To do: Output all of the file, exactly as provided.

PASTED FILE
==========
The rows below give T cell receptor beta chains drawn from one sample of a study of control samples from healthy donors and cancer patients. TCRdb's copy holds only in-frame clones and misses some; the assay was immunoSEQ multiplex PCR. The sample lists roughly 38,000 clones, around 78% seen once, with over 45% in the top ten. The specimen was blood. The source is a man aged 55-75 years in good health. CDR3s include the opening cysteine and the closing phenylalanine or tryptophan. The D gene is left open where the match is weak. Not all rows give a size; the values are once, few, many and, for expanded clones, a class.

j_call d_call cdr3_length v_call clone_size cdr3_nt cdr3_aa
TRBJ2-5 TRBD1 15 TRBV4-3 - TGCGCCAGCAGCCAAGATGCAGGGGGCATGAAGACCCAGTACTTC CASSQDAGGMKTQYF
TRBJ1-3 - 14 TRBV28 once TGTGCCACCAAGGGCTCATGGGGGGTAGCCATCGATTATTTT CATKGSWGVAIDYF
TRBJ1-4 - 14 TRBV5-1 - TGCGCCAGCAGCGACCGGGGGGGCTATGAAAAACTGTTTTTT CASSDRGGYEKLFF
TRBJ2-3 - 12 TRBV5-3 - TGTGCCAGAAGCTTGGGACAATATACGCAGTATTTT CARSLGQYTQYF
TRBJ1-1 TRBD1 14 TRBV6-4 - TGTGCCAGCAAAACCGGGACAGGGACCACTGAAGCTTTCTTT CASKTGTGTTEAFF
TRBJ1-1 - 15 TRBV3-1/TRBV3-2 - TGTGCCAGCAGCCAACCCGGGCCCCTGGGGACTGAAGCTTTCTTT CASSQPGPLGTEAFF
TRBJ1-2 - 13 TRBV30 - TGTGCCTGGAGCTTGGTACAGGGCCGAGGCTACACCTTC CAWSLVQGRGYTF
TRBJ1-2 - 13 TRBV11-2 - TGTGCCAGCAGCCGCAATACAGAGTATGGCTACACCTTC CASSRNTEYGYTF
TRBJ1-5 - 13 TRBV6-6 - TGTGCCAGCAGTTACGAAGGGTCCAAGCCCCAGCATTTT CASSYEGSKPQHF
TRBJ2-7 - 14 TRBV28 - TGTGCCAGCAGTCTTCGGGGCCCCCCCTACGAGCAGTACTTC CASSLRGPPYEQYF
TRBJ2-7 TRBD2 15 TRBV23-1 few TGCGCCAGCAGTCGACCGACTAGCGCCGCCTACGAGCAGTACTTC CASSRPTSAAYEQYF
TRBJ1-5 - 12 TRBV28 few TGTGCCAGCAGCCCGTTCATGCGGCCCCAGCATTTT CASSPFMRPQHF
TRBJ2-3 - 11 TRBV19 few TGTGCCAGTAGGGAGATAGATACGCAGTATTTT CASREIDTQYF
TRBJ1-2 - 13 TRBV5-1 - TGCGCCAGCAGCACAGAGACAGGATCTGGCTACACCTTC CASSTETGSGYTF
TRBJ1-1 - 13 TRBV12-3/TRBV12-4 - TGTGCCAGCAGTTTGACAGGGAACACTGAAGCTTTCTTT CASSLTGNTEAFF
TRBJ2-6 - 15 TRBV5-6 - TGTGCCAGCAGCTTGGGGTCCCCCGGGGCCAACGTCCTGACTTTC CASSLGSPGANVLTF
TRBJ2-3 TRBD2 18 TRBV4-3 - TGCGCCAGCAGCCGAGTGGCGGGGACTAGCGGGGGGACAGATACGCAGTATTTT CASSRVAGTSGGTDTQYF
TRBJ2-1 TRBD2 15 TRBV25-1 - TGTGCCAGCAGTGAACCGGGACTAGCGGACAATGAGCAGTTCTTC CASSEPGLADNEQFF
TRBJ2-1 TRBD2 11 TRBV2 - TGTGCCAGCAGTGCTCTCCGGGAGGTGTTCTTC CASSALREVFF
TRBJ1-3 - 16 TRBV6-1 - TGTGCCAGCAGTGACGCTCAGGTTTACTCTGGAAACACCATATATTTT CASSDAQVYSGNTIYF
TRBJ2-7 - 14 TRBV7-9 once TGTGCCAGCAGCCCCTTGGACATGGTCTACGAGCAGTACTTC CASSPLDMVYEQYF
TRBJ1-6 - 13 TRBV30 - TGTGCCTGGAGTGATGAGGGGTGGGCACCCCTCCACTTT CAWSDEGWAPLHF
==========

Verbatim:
The rows below give T cell receptor beta chains drawn from one sample of a study of control samples from healthy donors and cancer patients. TCRdb's copy holds only in-frame clones and misses some; the assay was immunoSEQ multiplex PCR. The sample lists roughly 38,000 clones, around 78% seen once, with over 45% in the top ten. The specimen was blood. The source is a man aged 55-75 years in good health. CDR3s include the opening cysteine and the closing phenylalanine or tryptophan. The D gene is left open where the match is weak. Not all rows give a size; the values are once, few, many and, for expanded clones, a class.

j_call d_call cdr3_length v_call clone_size cdr3_nt cdr3_aa
TRBJ2-5 TRBD1 15 TRBV4-3 - TGCGCCAGCAGCCAAGATGCAGGGGGCATGAAGACCCAGTACTTC CASSQDAGGMKTQYF
TRBJ1-3 - 14 TRBV28 once TGTGCCACCAAGGGCTCATGGGGGGTAGCCATCGATTATTTT CATKGSWGVAIDYF
TRBJ1-4 - 14 TRBV5-1 - TGCGCCAGCAGCGACCGGGGGGGCTATGAAAAACTGTTTTTT CASSDRGGYEKLFF
TRBJ2-3 - 12 TRBV5-3 - TGTGCCAGAAGCTTGGGACAATATACGCAGTATTTT CARSLGQYTQYF
TRBJ1-1 TRBD1 14 TRBV6-4 - TGTGCCAGCAAAACCGGGACAGGGACCACTGAAGCTTTCTTT CASKTGTGTTEAFF
TRBJ1-1 - 15 TRBV3-1/TRBV3-2 - TGTGCCAGCAGCCAACCCGGGCCCCTGGGGACTGAAGCTTTCTTT CASSQPGPLGTEAFF
TRBJ1-2 - 13 TRBV30 - TGTGCCTGGAGCTTGGTACAGGGCCGAGGCTACACCTTC CAWSLVQGRGYTF
TRBJ1-2 - 13 TRBV11-2 - TGTGCCAGCAGCCGCAATACAGAGTATGGCTACACCTTC CASSRNTEYGYTF
TRBJ1-5 - 13 TRBV6-6 - TGTGCCAGCAGTTACGAAGGGTCCAAGCCCCAGCATTTT CASSYEGSKPQHF
TRBJ2-7 - 14 TRBV28 - TGTGCCAGCAGTCTTCGGGGCCCCCCCTACGAGCAGTACTTC CASSLRGPPYEQYF
TRBJ2-7 TRBD2 15 TRBV23-1 few TGCGCCAGCAGTCGACCGACTAGCGCCGCCTACGAGCAGTACTTC CASSRPTSAAYEQYF
TRBJ1-5 - 12 TRBV28 few TGTGCCAGCAGCCCGTTCATGCGGCCCCAGCATTTT CASSPFMRPQHF
TRBJ2-3 - 11 TRBV19 few TGTGCCAGTAGGGAGATAGATACGCAGTATTTT CASREIDTQYF
TRBJ1-2 - 13 TRBV5-1 - TGCGCCAGCAGCACAGAGACAGGATCTGGCTACACCTTC CASSTETGSGYTF
TRBJ1-1 - 13 TRBV12-3/TRBV12-4 - TGTGCCAGCAGTTTGACAGGGAACACTGAAGCTTTCTTT CASSLTGNTEAFF
TRBJ2-6 - 15 TRBV5-6 - TGTGCCAGCAGCTTGGGGTCCCCCGGGGCCAACGTCCTGACTTTC CASSLGSPGANVLTF
TRBJ2-3 TRBD2 18 TRBV4-3 - TGCGCCAGCAGCCGAGTGGCGGGGACTAGCGGGGGGACAGATACGCAGTATTTT CASSRVAGTSGGTDTQYF
TRBJ2-1 TRBD2 15 TRBV25-1 - TGTGCCAGCAGTGAACCGGGACTAGCGGACAATGAGCAGTTCTTC CASSEPGLADNEQFF
TRBJ2-1 TRBD2 11 TRBV2 - TGTGCCAGCAGTGCTCTCCGGGAGGTGTTCTTC CASSALREVFF
TRBJ1-3 - 16 TRBV6-1 - TGTGCCAGCAGTGACGCTCAGGTTTACTCTGGAAACACCATATATTTT CASSDAQVYSGNTIYF
TRBJ2-7 - 14 TRBV7-9 once TGTGCCAGCAGCCCCTTGGACATGGTCTACGAGCAGTACTTC CASSPLDMVYEQYF
TRBJ1-6 - 13 TRBV30 - TGTGCCTGGAGTGATGAGGGGTGGGCACCCCTCCACTTT CAWSDEGWAPLHF